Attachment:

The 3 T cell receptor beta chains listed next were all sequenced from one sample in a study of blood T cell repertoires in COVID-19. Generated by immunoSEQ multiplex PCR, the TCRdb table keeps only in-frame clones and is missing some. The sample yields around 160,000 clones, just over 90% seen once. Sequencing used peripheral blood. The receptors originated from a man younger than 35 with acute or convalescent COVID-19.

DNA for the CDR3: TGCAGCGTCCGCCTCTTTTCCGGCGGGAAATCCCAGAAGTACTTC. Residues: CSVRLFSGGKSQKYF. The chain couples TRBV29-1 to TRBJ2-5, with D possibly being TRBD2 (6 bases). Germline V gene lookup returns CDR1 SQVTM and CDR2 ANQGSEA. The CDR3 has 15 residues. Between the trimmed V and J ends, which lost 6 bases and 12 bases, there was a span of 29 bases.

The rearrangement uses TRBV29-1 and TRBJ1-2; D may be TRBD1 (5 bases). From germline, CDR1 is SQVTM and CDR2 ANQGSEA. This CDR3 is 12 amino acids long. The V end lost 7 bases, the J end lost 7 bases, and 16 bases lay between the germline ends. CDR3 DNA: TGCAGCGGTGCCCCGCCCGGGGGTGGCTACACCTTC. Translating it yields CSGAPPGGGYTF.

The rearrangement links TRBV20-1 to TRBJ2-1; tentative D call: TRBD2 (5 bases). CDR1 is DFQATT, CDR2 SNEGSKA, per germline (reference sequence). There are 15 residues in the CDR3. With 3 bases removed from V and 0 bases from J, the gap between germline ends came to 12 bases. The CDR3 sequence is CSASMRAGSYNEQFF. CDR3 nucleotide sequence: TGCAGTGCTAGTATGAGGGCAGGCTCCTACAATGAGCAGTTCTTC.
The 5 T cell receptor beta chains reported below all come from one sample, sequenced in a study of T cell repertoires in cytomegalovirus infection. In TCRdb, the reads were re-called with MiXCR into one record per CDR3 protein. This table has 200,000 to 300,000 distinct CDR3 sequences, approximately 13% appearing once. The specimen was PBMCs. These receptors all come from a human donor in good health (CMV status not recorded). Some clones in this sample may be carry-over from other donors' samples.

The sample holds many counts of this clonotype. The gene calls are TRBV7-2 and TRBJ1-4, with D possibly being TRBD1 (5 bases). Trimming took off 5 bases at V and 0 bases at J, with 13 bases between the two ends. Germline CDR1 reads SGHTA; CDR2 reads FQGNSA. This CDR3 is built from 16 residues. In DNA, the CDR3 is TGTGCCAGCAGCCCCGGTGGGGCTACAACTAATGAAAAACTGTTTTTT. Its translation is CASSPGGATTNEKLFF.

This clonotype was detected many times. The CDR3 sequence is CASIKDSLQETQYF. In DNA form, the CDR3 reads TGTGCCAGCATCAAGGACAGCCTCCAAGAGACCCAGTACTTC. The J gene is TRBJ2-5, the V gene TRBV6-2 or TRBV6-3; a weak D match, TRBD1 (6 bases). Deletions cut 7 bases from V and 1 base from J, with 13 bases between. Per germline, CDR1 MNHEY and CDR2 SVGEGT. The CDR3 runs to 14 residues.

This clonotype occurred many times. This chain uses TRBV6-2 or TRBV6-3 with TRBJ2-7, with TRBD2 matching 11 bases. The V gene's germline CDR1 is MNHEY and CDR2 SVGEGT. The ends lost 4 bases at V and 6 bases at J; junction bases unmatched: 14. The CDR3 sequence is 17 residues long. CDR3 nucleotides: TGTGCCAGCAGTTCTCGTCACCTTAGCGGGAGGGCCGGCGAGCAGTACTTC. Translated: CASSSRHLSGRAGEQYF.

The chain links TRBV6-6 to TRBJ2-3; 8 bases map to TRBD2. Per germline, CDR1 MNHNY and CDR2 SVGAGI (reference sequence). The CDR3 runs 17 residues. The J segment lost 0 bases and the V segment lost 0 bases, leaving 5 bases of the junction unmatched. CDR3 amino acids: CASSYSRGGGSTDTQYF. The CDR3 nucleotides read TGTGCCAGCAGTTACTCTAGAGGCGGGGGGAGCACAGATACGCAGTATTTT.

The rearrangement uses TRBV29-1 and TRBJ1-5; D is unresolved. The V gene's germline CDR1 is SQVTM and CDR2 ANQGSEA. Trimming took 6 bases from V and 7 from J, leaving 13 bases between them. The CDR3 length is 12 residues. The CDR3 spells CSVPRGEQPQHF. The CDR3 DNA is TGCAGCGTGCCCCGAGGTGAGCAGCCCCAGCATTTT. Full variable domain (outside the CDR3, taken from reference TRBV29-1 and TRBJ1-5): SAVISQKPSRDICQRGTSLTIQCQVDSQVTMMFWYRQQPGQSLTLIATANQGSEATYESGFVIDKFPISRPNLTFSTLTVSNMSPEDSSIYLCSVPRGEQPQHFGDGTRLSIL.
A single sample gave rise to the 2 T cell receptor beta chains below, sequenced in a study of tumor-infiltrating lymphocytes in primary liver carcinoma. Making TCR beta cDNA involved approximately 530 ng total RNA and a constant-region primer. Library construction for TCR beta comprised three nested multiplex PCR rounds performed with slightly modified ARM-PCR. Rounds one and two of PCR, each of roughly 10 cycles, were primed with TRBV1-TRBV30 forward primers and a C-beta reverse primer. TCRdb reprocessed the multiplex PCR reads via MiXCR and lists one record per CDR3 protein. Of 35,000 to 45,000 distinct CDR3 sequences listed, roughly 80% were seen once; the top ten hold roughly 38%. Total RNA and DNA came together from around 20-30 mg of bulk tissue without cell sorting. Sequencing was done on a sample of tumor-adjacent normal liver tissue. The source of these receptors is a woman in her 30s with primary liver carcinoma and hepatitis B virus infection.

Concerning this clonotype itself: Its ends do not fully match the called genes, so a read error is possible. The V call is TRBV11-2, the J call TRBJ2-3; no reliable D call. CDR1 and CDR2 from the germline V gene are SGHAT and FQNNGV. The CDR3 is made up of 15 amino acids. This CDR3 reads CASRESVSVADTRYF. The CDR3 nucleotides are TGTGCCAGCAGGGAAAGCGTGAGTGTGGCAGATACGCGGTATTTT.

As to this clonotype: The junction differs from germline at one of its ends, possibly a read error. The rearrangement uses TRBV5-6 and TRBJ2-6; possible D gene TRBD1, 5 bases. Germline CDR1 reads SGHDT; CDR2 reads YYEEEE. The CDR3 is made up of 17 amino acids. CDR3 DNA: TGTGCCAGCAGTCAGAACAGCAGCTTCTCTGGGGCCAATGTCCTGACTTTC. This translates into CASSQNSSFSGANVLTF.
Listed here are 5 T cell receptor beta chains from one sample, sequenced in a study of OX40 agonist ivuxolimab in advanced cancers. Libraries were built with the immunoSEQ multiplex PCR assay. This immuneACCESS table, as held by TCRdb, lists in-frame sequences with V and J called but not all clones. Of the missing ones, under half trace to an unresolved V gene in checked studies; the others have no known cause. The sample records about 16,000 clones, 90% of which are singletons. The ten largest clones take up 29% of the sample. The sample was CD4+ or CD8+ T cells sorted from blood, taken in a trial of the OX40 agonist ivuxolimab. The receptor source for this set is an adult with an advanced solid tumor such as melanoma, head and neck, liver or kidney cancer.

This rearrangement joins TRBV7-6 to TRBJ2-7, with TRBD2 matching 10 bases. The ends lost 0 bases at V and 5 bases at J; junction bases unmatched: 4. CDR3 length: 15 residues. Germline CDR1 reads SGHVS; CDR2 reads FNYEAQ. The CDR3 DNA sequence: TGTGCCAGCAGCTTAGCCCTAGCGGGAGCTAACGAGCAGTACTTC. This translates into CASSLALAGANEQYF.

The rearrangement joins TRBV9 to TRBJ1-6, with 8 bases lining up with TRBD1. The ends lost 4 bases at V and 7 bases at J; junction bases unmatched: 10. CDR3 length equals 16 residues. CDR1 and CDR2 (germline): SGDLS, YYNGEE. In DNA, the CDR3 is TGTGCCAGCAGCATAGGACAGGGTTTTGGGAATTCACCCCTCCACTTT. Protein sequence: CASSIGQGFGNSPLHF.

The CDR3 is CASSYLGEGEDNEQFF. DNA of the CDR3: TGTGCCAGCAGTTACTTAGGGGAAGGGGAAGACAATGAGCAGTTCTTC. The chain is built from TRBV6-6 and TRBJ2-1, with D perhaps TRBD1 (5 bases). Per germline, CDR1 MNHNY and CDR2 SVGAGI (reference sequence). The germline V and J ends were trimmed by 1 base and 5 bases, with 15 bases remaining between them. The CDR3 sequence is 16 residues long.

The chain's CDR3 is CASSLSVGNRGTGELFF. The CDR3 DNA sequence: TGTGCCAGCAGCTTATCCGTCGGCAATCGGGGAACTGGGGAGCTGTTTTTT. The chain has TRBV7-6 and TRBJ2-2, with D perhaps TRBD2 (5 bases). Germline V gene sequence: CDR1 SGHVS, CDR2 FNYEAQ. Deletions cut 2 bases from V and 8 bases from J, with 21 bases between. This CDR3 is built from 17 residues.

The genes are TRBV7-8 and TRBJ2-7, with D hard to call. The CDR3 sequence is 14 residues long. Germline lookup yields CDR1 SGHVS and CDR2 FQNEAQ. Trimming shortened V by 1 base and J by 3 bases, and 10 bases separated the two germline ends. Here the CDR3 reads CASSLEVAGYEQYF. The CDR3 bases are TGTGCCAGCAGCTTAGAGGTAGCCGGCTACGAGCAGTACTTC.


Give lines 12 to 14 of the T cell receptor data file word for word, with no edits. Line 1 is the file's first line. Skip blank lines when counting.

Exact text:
Concerning this clonotype itself: Its ends do not fully match the called genes, so a read error is possible. The V call is TRBV11-2, the J call TRBJ2-3; no reliable D call. CDR1 and CDR2 from the germline V gene are SGHAT and FQNNGV. The CDR3 is made up of 15 amino acids. This CDR3 reads CASRESVSVADTRYF. The CDR3 nucleotides are TGTGCCAGCAGGGAAAGCGTGAGTGTGGCAGATACGCGGTATTTT.

As to this clonotype: The junction differs from germline at one of its ends, possibly a read error. The rearrangement uses TRBV5-6 and TRBJ2-6; possible D gene TRBD1, 5 bases. Germline CDR1 reads SGHDT; CDR2 reads YYEEEE. The CDR3 is made up of 17 amino acids. CDR3 DNA: TGTGCCAGCAGTCAGAACAGCAGCTTCTCTGGGGCCAATGTCCTGACTTTC. This translates into CASSQNSSFSGANVLTF.
Listed here are 5 T cell receptor beta chains from one sample, sequenced in a study of OX40 agonist ivuxolimab in advanced cancers. Libraries were built with the immunoSEQ multiplex PCR assay. This immuneACCESS table, as held by TCRdb, lists in-frame sequences with V and J called but not all clones. Of the missing ones, under half trace to an unresolved V gene in checked studies; the others have no known cause. The sample records about 16,000 clones, 90% of which are singletons. The ten largest clones take up 29% of the sample. The sample was CD4+ or CD8+ T cells sorted from blood, taken in a trial of the OX40 agonist ivuxolimab. The receptor source for this set is an adult with an advanced solid tumor such as melanoma, head and neck, liver or kidney cancer.